Obama on Latin America

As Election Day draws near, presidential candidates John McCain and Barack Obama repeatedly have focused their attention on such key foreign policy issues as the Iraq War and the global financial crisis. U.S. policy toward Latin America, on the other hand, has been notoriously absent from figuring in recent presidential debates or stump speeches, as both candidates seek to win over last-minute voters by reiterating their campaign platforms on domestic and foreign policy topics of high public concern.

An exception to this was Obama’s brief reference to the Colombian government’s seeming indifference to the killing of labor leaders in that country with impunity, mentioned in the last presidential debate.

Nonetheless, Barack Obama has developed his policy agenda on U.S.-Latin American relations throughout the course of his presidential campaign. Beginning with an appearance at the Cuban-American National Foundation in May 2008, he set forth the proposal that the U.S. should foster a new era of hemispheric relations based upon mutual understanding and respect for national sovereignty. Similarly, the Senate voting record of vice presidential candidate Joe Biden reveals his position on regional matters, which over the years has seldom strayed from a standard approach to regional issues.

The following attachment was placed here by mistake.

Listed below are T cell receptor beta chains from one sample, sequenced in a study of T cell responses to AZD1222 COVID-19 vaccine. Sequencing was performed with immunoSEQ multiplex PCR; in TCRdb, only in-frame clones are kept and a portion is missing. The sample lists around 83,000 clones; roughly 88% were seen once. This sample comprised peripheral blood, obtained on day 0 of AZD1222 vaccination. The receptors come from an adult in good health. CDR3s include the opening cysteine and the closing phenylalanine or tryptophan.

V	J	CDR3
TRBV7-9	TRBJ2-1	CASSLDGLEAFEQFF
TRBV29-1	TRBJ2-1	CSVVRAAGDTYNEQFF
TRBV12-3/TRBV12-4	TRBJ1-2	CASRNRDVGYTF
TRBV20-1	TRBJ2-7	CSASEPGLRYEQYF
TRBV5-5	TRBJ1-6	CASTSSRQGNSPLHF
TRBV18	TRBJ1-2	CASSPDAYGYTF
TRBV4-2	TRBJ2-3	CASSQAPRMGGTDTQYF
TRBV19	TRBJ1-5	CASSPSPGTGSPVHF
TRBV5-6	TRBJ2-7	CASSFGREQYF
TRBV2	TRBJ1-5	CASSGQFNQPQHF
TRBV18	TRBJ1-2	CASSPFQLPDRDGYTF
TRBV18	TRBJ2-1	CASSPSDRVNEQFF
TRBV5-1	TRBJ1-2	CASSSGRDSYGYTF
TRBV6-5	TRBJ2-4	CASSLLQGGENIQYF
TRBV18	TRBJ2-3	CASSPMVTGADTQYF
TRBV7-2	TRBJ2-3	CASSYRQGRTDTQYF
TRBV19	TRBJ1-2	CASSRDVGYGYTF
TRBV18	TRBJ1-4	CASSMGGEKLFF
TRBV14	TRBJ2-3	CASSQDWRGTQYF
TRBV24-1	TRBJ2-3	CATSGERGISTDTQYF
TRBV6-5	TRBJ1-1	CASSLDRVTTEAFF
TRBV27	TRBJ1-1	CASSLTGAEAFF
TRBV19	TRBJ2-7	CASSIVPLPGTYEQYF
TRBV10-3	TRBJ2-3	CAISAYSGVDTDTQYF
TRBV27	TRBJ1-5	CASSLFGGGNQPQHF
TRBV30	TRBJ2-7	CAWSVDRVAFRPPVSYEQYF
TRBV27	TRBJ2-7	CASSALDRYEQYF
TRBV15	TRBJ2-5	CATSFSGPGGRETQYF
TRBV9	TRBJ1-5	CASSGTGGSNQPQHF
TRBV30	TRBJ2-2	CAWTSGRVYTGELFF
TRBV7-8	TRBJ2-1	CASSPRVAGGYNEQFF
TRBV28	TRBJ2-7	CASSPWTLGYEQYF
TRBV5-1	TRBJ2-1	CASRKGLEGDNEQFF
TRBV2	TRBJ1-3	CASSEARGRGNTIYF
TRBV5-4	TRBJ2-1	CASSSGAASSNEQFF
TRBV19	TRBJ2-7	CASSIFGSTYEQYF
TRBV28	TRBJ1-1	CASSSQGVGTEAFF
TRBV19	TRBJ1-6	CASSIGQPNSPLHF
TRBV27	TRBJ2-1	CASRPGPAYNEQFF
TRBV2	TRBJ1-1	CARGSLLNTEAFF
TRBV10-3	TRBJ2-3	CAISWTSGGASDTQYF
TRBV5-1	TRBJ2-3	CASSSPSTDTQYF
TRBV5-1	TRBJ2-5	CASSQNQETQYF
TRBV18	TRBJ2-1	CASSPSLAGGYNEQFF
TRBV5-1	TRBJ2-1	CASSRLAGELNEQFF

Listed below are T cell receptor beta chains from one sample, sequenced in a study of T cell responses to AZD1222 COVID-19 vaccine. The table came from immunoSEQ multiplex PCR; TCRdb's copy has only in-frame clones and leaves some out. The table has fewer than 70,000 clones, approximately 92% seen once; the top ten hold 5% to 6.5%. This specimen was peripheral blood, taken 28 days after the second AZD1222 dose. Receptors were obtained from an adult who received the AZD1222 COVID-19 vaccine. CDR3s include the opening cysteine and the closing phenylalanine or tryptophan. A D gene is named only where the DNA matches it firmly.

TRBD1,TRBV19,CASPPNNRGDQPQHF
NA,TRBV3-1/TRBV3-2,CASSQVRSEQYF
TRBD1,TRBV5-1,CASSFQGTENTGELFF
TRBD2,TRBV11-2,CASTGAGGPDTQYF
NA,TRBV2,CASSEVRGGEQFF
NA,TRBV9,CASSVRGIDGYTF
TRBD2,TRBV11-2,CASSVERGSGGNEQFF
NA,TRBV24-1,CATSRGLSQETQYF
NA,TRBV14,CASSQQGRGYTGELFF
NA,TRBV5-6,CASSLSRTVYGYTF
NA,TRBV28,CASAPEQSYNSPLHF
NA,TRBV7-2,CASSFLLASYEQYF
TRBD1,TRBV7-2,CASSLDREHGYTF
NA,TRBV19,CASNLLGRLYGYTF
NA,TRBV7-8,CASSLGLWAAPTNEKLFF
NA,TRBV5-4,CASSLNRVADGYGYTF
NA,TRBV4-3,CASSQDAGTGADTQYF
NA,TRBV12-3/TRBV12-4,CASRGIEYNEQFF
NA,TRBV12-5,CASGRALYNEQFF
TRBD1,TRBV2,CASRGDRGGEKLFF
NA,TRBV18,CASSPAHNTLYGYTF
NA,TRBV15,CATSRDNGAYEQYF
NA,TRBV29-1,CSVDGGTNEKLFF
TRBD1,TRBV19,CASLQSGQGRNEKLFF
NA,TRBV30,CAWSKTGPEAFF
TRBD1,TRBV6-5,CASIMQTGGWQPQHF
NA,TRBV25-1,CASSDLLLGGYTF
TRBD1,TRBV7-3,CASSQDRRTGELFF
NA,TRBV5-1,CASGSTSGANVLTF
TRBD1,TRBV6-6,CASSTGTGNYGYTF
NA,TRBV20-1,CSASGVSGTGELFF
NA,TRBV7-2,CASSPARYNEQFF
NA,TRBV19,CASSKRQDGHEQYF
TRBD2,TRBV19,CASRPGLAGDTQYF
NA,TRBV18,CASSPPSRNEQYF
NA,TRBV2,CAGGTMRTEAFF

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This analysis was prepared by COHA Director Larry Birns

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